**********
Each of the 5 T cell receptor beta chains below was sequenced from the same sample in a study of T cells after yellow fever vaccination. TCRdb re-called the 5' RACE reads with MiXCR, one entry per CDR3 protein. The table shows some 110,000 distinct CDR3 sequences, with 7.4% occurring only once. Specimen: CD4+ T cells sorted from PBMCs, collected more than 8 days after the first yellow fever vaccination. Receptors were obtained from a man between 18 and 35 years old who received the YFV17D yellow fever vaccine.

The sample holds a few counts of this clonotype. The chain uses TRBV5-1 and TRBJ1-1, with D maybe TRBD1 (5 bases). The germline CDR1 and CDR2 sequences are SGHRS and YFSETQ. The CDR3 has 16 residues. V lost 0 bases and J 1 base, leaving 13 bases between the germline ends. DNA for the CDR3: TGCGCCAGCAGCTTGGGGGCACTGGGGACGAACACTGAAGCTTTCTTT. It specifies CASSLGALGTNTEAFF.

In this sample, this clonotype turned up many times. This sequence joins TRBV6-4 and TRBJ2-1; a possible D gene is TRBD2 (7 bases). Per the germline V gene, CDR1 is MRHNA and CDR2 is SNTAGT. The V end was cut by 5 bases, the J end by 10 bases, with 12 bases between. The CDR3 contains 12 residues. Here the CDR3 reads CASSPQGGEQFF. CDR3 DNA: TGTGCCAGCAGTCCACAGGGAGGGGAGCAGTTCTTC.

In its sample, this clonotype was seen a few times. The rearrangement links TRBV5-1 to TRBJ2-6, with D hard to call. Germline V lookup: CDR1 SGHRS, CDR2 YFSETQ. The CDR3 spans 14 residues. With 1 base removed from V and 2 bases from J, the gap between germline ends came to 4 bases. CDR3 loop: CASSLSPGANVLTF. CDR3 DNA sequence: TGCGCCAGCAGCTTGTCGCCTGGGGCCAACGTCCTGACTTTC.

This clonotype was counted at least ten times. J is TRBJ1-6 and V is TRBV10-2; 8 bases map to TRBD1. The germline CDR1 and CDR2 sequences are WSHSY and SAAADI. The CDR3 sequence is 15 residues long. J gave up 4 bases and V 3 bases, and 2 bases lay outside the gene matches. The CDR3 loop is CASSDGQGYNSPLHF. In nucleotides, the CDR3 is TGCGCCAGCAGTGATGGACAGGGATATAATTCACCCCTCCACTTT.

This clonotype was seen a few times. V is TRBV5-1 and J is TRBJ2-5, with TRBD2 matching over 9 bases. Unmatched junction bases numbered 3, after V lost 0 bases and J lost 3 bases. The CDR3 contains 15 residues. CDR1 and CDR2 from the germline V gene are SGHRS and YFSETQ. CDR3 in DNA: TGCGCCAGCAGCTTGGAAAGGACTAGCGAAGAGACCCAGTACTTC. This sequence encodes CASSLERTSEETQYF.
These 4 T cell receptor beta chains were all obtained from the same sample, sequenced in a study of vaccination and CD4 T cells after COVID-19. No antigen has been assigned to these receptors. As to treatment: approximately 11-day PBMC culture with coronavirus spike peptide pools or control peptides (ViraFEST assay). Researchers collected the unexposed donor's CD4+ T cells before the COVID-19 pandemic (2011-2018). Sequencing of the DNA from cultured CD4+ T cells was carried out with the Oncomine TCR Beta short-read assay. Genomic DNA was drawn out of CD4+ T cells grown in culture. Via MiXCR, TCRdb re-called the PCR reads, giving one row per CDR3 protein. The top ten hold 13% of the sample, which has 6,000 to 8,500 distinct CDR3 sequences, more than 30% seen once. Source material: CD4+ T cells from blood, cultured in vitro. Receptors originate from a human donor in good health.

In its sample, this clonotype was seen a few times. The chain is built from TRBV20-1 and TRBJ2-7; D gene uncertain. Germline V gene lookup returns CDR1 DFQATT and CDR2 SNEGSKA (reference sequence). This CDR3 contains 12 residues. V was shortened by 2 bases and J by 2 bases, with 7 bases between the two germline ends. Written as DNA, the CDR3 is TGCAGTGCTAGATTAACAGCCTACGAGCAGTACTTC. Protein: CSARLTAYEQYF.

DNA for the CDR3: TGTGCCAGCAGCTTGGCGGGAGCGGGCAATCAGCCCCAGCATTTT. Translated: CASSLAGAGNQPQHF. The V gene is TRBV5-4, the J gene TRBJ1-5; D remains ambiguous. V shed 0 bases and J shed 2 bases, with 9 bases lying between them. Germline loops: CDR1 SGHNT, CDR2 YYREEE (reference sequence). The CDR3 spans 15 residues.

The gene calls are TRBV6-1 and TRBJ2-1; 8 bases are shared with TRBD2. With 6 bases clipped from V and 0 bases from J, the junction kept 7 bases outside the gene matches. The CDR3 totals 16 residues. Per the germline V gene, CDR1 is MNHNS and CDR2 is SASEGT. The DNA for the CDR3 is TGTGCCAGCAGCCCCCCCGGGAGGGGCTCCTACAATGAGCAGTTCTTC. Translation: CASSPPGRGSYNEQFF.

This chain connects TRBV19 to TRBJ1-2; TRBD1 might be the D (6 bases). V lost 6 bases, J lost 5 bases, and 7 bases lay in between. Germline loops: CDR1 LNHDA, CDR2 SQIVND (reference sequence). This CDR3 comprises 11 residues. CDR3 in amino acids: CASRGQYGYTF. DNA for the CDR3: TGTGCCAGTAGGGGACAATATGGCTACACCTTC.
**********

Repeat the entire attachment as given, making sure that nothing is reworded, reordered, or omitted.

Each of the 5 T cell receptor beta chains below was sequenced from the same sample in a study of T cells after yellow fever vaccination. TCRdb re-called the 5' RACE reads with MiXCR, one entry per CDR3 protein. The table shows some 110,000 distinct CDR3 sequences, with 7.4% occurring only once. Specimen: CD4+ T cells sorted from PBMCs, collected more than 8 days after the first yellow fever vaccination. Receptors were obtained from a man between 18 and 35 years old who received the YFV17D yellow fever vaccine.

The sample holds a few counts of this clonotype. The chain uses TRBV5-1 and TRBJ1-1, with D maybe TRBD1 (5 bases). The germline CDR1 and CDR2 sequences are SGHRS and YFSETQ. The CDR3 has 16 residues. V lost 0 bases and J 1 base, leaving 13 bases between the germline ends. DNA for the CDR3: TGCGCCAGCAGCTTGGGGGCACTGGGGACGAACACTGAAGCTTTCTTT. It specifies CASSLGALGTNTEAFF.

In this sample, this clonotype turned up many times. This sequence joins TRBV6-4 and TRBJ2-1; a possible D gene is TRBD2 (7 bases). Per the germline V gene, CDR1 is MRHNA and CDR2 is SNTAGT. The V end was cut by 5 bases, the J end by 10 bases, with 12 bases between. The CDR3 contains 12 residues. Here the CDR3 reads CASSPQGGEQFF. CDR3 DNA: TGTGCCAGCAGTCCACAGGGAGGGGAGCAGTTCTTC.

In its sample, this clonotype was seen a few times. The rearrangement links TRBV5-1 to TRBJ2-6, with D hard to call. Germline V lookup: CDR1 SGHRS, CDR2 YFSETQ. The CDR3 spans 14 residues. With 1 base removed from V and 2 bases from J, the gap between germline ends came to 4 bases. CDR3 loop: CASSLSPGANVLTF. CDR3 DNA sequence: TGCGCCAGCAGCTTGTCGCCTGGGGCCAACGTCCTGACTTTC.

This clonotype was counted at least ten times. J is TRBJ1-6 and V is TRBV10-2; 8 bases map to TRBD1. The germline CDR1 and CDR2 sequences are WSHSY and SAAADI. The CDR3 sequence is 15 residues long. J gave up 4 bases and V 3 bases, and 2 bases lay outside the gene matches. The CDR3 loop is CASSDGQGYNSPLHF. In nucleotides, the CDR3 is TGCGCCAGCAGTGATGGACAGGGATATAATTCACCCCTCCACTTT.

This clonotype was seen a few times. V is TRBV5-1 and J is TRBJ2-5, with TRBD2 matching over 9 bases. Unmatched junction bases numbered 3, after V lost 0 bases and J lost 3 bases. The CDR3 contains 15 residues. CDR1 and CDR2 from the germline V gene are SGHRS and YFSETQ. CDR3 in DNA: TGCGCCAGCAGCTTGGAAAGGACTAGCGAAGAGACCCAGTACTTC. This sequence encodes CASSLERTSEETQYF.
These 4 T cell receptor beta chains were all obtained from the same sample, sequenced in a study of vaccination and CD4 T cells after COVID-19. No antigen has been assigned to these receptors. As to treatment: approximately 11-day PBMC culture with coronavirus spike peptide pools or control peptides (ViraFEST assay). Researchers collected the unexposed donor's CD4+ T cells before the COVID-19 pandemic (2011-2018). Sequencing of the DNA from cultured CD4+ T cells was carried out with the Oncomine TCR Beta short-read assay. Genomic DNA was drawn out of CD4+ T cells grown in culture. Via MiXCR, TCRdb re-called the PCR reads, giving one row per CDR3 protein. The top ten hold 13% of the sample, which has 6,000 to 8,500 distinct CDR3 sequences, more than 30% seen once. Source material: CD4+ T cells from blood, cultured in vitro. Receptors originate from a human donor in good health.

In its sample, this clonotype was seen a few times. The chain is built from TRBV20-1 and TRBJ2-7; D gene uncertain. Germline V gene lookup returns CDR1 DFQATT and CDR2 SNEGSKA (reference sequence). This CDR3 contains 12 residues. V was shortened by 2 bases and J by 2 bases, with 7 bases between the two germline ends. Written as DNA, the CDR3 is TGCAGTGCTAGATTAACAGCCTACGAGCAGTACTTC. Protein: CSARLTAYEQYF.

DNA for the CDR3: TGTGCCAGCAGCTTGGCGGGAGCGGGCAATCAGCCCCAGCATTTT. Translated: CASSLAGAGNQPQHF. The V gene is TRBV5-4, the J gene TRBJ1-5; D remains ambiguous. V shed 0 bases and J shed 2 bases, with 9 bases lying between them. Germline loops: CDR1 SGHNT, CDR2 YYREEE (reference sequence). The CDR3 spans 15 residues.

The gene calls are TRBV6-1 and TRBJ2-1; 8 bases are shared with TRBD2. With 6 bases clipped from V and 0 bases from J, the junction kept 7 bases outside the gene matches. The CDR3 totals 16 residues. Per the germline V gene, CDR1 is MNHNS and CDR2 is SASEGT. The DNA for the CDR3 is TGTGCCAGCAGCCCCCCCGGGAGGGGCTCCTACAATGAGCAGTTCTTC. Translation: CASSPPGRGSYNEQFF.

This chain connects TRBV19 to TRBJ1-2; TRBD1 might be the D (6 bases). V lost 6 bases, J lost 5 bases, and 7 bases lay in between. Germline loops: CDR1 LNHDA, CDR2 SQIVND (reference sequence). This CDR3 comprises 11 residues. CDR3 in amino acids: CASRGQYGYTF. DNA for the CDR3: TGTGCCAGTAGGGGACAATATGGCTACACCTTC.